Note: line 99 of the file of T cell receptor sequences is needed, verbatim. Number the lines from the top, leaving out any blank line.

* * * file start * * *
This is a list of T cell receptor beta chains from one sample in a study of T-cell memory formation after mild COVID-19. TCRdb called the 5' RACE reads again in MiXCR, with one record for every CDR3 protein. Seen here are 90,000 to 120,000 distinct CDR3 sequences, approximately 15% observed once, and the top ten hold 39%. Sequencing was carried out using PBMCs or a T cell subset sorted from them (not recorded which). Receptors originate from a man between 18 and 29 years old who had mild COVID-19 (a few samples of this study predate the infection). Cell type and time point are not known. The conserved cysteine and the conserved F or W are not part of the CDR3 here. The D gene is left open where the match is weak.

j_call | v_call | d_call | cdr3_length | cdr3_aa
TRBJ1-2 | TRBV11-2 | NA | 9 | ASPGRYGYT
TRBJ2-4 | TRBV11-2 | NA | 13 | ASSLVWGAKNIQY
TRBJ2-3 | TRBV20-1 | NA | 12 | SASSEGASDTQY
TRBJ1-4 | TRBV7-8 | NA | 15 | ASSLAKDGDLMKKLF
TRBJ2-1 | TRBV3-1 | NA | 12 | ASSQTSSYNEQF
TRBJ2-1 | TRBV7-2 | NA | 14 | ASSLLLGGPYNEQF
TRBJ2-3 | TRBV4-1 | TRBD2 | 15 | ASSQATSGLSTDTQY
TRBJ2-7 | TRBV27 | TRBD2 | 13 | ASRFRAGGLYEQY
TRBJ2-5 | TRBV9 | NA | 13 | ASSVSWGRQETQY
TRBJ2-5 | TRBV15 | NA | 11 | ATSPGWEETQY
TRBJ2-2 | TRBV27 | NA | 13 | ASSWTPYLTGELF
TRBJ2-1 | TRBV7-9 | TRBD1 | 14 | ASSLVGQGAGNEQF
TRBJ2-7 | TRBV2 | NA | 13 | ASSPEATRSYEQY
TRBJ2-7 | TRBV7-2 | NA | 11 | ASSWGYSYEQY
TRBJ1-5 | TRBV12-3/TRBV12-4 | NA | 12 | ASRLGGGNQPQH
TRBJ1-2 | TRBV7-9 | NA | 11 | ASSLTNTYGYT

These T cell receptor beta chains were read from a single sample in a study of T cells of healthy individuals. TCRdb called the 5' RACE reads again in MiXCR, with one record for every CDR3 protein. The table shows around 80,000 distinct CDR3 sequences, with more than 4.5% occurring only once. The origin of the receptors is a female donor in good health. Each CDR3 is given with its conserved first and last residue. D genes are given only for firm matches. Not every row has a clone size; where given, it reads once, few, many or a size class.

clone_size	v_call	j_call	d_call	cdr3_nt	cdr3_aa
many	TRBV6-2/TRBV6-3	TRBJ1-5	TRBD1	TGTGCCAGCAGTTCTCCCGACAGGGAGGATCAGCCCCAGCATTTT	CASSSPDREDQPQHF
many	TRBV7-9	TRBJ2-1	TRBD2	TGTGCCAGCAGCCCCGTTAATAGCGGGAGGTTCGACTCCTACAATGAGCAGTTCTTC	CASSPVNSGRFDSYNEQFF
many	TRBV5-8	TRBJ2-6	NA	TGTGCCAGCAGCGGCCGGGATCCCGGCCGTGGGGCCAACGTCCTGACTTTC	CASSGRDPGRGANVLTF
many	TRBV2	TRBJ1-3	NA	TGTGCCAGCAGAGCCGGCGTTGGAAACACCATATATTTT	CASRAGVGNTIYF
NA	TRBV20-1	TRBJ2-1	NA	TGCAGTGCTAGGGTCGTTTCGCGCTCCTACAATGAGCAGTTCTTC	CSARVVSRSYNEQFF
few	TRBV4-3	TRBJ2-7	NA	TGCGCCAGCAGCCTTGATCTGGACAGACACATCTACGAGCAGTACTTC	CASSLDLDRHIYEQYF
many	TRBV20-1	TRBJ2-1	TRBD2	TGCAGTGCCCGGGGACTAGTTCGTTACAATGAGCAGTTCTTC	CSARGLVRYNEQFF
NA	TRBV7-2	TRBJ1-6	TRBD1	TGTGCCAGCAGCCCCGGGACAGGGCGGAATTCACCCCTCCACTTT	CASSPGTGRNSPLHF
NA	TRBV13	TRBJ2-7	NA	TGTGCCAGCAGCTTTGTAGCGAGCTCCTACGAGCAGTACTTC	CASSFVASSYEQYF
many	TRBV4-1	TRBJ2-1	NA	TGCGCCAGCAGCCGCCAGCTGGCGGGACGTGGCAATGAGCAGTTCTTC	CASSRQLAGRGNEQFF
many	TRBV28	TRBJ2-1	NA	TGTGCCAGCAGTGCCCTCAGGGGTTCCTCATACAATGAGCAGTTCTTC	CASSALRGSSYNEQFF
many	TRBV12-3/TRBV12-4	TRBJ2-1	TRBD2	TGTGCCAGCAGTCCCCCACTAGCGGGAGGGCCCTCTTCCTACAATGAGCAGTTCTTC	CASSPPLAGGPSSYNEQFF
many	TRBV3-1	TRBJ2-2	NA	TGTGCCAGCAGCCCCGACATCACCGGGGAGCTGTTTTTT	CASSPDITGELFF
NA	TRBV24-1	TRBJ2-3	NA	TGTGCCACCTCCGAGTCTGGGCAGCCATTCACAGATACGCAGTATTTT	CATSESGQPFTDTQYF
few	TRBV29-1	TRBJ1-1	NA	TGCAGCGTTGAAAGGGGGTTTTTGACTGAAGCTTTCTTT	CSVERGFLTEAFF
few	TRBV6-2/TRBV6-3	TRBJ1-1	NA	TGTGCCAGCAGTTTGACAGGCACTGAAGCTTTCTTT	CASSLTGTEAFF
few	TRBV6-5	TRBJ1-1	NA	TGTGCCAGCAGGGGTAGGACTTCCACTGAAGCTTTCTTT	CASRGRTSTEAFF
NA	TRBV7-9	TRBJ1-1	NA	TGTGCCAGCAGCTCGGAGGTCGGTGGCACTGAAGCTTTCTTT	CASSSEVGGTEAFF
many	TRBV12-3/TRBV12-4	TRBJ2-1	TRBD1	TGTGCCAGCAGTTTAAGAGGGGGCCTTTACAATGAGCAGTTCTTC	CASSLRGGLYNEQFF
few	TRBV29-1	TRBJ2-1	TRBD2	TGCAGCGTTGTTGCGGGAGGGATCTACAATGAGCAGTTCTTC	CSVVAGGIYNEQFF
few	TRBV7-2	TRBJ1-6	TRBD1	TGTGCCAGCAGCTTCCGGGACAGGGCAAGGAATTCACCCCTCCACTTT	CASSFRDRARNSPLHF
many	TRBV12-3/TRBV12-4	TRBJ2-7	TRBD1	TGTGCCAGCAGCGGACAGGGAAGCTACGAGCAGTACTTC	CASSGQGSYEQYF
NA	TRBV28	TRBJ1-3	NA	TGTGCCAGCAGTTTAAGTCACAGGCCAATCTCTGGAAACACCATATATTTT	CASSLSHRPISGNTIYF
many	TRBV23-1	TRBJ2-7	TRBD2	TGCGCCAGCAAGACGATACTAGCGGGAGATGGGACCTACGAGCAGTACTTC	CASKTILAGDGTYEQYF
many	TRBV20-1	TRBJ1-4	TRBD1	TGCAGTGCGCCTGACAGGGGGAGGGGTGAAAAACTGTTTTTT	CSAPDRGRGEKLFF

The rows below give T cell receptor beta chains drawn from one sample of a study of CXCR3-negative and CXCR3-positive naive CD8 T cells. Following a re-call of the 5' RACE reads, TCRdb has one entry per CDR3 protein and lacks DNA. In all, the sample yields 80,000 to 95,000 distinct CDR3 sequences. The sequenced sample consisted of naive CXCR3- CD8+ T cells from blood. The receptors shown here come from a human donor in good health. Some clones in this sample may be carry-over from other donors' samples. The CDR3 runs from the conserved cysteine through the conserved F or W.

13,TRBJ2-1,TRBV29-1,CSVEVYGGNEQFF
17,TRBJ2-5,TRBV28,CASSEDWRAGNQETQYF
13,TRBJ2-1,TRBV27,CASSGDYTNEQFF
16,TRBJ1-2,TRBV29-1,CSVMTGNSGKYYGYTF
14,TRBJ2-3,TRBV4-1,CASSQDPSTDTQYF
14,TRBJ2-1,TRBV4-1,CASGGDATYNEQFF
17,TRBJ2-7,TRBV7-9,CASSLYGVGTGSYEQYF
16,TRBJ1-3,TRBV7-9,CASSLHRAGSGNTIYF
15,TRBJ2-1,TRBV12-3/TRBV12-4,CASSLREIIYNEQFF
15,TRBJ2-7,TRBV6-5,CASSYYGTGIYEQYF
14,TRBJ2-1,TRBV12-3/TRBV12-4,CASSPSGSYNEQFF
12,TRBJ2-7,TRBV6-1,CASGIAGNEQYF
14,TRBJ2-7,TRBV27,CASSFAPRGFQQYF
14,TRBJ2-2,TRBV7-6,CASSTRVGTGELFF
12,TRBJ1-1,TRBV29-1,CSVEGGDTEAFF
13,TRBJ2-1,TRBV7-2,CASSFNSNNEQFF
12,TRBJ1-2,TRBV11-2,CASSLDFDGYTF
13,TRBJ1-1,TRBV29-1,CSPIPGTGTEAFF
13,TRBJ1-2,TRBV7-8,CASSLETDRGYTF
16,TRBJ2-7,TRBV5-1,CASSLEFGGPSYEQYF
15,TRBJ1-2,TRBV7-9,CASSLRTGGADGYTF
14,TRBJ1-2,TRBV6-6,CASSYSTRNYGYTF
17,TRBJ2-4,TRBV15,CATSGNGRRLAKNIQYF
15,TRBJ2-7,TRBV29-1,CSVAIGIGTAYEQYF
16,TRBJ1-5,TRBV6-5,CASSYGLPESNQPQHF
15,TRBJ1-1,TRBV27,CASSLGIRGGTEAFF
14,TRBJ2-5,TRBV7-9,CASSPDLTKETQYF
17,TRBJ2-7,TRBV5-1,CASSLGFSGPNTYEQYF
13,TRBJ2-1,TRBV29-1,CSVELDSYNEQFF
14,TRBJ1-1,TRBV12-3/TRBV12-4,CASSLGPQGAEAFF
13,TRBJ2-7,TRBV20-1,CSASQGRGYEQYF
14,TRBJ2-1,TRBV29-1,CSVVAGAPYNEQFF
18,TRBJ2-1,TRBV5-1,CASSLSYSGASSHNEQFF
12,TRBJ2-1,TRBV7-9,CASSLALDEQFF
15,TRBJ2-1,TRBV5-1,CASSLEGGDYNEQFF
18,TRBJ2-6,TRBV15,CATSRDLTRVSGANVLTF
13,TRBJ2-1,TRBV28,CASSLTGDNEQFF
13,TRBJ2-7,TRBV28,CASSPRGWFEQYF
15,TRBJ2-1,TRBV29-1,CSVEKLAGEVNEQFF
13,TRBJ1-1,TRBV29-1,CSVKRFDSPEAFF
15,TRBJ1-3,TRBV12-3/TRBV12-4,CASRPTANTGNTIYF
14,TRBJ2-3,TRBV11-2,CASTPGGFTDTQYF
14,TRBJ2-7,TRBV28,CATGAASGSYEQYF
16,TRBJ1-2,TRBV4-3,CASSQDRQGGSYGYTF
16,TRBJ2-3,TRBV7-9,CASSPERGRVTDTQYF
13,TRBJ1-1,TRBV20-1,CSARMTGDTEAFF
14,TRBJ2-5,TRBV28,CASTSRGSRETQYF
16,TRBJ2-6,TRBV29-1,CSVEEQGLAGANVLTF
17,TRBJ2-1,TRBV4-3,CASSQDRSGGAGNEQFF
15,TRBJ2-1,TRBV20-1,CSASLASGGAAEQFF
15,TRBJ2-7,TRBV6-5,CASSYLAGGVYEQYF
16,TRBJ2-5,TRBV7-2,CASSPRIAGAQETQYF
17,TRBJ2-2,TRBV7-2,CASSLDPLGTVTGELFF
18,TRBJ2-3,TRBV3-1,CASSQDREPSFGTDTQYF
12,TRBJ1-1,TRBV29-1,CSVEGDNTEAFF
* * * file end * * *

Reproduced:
17,TRBJ2-2,TRBV7-2,CASSLDPLGTVTGELFF